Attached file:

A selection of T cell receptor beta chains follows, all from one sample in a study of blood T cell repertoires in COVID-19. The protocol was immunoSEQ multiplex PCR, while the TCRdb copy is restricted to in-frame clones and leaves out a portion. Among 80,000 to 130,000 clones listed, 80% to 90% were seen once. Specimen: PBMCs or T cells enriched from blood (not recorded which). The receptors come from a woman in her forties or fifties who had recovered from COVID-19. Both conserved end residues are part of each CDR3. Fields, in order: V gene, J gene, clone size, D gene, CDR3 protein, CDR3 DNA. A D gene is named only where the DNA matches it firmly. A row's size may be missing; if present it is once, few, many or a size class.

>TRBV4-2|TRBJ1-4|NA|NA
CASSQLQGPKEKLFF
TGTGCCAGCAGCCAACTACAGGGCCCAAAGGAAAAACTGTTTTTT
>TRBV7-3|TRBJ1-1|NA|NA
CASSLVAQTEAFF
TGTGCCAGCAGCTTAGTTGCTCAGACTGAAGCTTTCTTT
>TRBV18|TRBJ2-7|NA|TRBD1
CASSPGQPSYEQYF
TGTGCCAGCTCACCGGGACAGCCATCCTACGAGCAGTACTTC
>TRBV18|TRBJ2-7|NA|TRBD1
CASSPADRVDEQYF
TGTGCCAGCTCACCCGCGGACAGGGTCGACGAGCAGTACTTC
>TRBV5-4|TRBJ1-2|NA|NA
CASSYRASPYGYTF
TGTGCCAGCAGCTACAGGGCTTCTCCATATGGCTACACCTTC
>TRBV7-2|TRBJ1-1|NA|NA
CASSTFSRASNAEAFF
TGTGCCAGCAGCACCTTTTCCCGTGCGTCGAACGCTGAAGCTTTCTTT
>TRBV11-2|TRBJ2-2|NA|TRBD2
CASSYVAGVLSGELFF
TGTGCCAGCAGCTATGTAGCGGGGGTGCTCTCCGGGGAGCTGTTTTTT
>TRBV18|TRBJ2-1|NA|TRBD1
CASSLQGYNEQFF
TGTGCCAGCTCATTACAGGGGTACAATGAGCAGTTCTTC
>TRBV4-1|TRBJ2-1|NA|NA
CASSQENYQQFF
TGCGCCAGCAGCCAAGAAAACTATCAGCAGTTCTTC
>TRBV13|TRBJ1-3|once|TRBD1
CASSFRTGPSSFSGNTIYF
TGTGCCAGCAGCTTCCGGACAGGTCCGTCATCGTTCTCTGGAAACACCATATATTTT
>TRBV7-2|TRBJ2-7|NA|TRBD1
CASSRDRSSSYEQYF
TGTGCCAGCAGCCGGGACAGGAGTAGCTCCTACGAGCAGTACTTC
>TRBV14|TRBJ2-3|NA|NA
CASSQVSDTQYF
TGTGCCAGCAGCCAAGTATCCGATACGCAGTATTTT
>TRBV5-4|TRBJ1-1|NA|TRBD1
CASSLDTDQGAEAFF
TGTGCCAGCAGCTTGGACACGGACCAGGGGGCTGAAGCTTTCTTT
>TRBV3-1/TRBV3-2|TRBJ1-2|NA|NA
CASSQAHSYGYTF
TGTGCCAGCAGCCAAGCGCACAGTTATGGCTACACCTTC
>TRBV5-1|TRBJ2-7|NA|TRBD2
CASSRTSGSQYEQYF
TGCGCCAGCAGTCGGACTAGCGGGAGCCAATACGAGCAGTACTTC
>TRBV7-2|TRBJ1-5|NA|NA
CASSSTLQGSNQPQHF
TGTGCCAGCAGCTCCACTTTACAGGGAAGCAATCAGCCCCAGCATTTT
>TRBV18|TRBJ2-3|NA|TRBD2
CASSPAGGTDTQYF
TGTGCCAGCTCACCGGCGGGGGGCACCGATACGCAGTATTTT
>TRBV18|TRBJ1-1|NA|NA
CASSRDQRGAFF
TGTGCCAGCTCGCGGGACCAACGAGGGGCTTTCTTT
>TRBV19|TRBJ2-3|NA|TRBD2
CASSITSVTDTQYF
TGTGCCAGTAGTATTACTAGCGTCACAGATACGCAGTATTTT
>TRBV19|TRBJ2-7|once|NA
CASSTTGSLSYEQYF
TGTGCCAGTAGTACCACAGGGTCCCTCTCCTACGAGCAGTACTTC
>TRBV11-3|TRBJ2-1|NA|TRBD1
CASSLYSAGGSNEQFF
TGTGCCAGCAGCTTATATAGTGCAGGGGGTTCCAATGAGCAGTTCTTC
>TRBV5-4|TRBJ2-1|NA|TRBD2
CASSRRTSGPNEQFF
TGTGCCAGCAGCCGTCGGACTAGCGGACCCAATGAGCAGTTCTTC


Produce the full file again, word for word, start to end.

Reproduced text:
A selection of T cell receptor beta chains follows, all from one sample in a study of blood T cell repertoires in COVID-19. The protocol was immunoSEQ multiplex PCR, while the TCRdb copy is restricted to in-frame clones and leaves out a portion. Among 80,000 to 130,000 clones listed, 80% to 90% were seen once. Specimen: PBMCs or T cells enriched from blood (not recorded which). The receptors come from a woman in her forties or fifties who had recovered from COVID-19. Both conserved end residues are part of each CDR3. Fields, in order: V gene, J gene, clone size, D gene, CDR3 protein, CDR3 DNA. A D gene is named only where the DNA matches it firmly. A row's size may be missing; if present it is once, few, many or a size class.

>TRBV4-2|TRBJ1-4|NA|NA
CASSQLQGPKEKLFF
TGTGCCAGCAGCCAACTACAGGGCCCAAAGGAAAAACTGTTTTTT
>TRBV7-3|TRBJ1-1|NA|NA
CASSLVAQTEAFF
TGTGCCAGCAGCTTAGTTGCTCAGACTGAAGCTTTCTTT
>TRBV18|TRBJ2-7|NA|TRBD1
CASSPGQPSYEQYF
TGTGCCAGCTCACCGGGACAGCCATCCTACGAGCAGTACTTC
>TRBV18|TRBJ2-7|NA|TRBD1
CASSPADRVDEQYF
TGTGCCAGCTCACCCGCGGACAGGGTCGACGAGCAGTACTTC
>TRBV5-4|TRBJ1-2|NA|NA
CASSYRASPYGYTF
TGTGCCAGCAGCTACAGGGCTTCTCCATATGGCTACACCTTC
>TRBV7-2|TRBJ1-1|NA|NA
CASSTFSRASNAEAFF
TGTGCCAGCAGCACCTTTTCCCGTGCGTCGAACGCTGAAGCTTTCTTT
>TRBV11-2|TRBJ2-2|NA|TRBD2
CASSYVAGVLSGELFF
TGTGCCAGCAGCTATGTAGCGGGGGTGCTCTCCGGGGAGCTGTTTTTT
>TRBV18|TRBJ2-1|NA|TRBD1
CASSLQGYNEQFF
TGTGCCAGCTCATTACAGGGGTACAATGAGCAGTTCTTC
>TRBV4-1|TRBJ2-1|NA|NA
CASSQENYQQFF
TGCGCCAGCAGCCAAGAAAACTATCAGCAGTTCTTC
>TRBV13|TRBJ1-3|once|TRBD1
CASSFRTGPSSFSGNTIYF
TGTGCCAGCAGCTTCCGGACAGGTCCGTCATCGTTCTCTGGAAACACCATATATTTT
>TRBV7-2|TRBJ2-7|NA|TRBD1
CASSRDRSSSYEQYF
TGTGCCAGCAGCCGGGACAGGAGTAGCTCCTACGAGCAGTACTTC
>TRBV14|TRBJ2-3|NA|NA
CASSQVSDTQYF
TGTGCCAGCAGCCAAGTATCCGATACGCAGTATTTT
>TRBV5-4|TRBJ1-1|NA|TRBD1
CASSLDTDQGAEAFF
TGTGCCAGCAGCTTGGACACGGACCAGGGGGCTGAAGCTTTCTTT
>TRBV3-1/TRBV3-2|TRBJ1-2|NA|NA
CASSQAHSYGYTF
TGTGCCAGCAGCCAAGCGCACAGTTATGGCTACACCTTC
>TRBV5-1|TRBJ2-7|NA|TRBD2
CASSRTSGSQYEQYF
TGCGCCAGCAGTCGGACTAGCGGGAGCCAATACGAGCAGTACTTC
>TRBV7-2|TRBJ1-5|NA|NA
CASSSTLQGSNQPQHF
TGTGCCAGCAGCTCCACTTTACAGGGAAGCAATCAGCCCCAGCATTTT
>TRBV18|TRBJ2-3|NA|TRBD2
CASSPAGGTDTQYF
TGTGCCAGCTCACCGGCGGGGGGCACCGATACGCAGTATTTT
>TRBV18|TRBJ1-1|NA|NA
CASSRDQRGAFF
TGTGCCAGCTCGCGGGACCAACGAGGGGCTTTCTTT
>TRBV19|TRBJ2-3|NA|TRBD2
CASSITSVTDTQYF
TGTGCCAGTAGTATTACTAGCGTCACAGATACGCAGTATTTT
>TRBV19|TRBJ2-7|once|NA
CASSTTGSLSYEQYF
TGTGCCAGTAGTACCACAGGGTCCCTCTCCTACGAGCAGTACTTC
>TRBV11-3|TRBJ2-1|NA|TRBD1
CASSLYSAGGSNEQFF
TGTGCCAGCAGCTTATATAGTGCAGGGGGTTCCAATGAGCAGTTCTTC
>TRBV5-4|TRBJ2-1|NA|TRBD2
CASSRRTSGPNEQFF
TGTGCCAGCAGCCGTCGGACTAGCGGACCCAATGAGCAGTTCTTC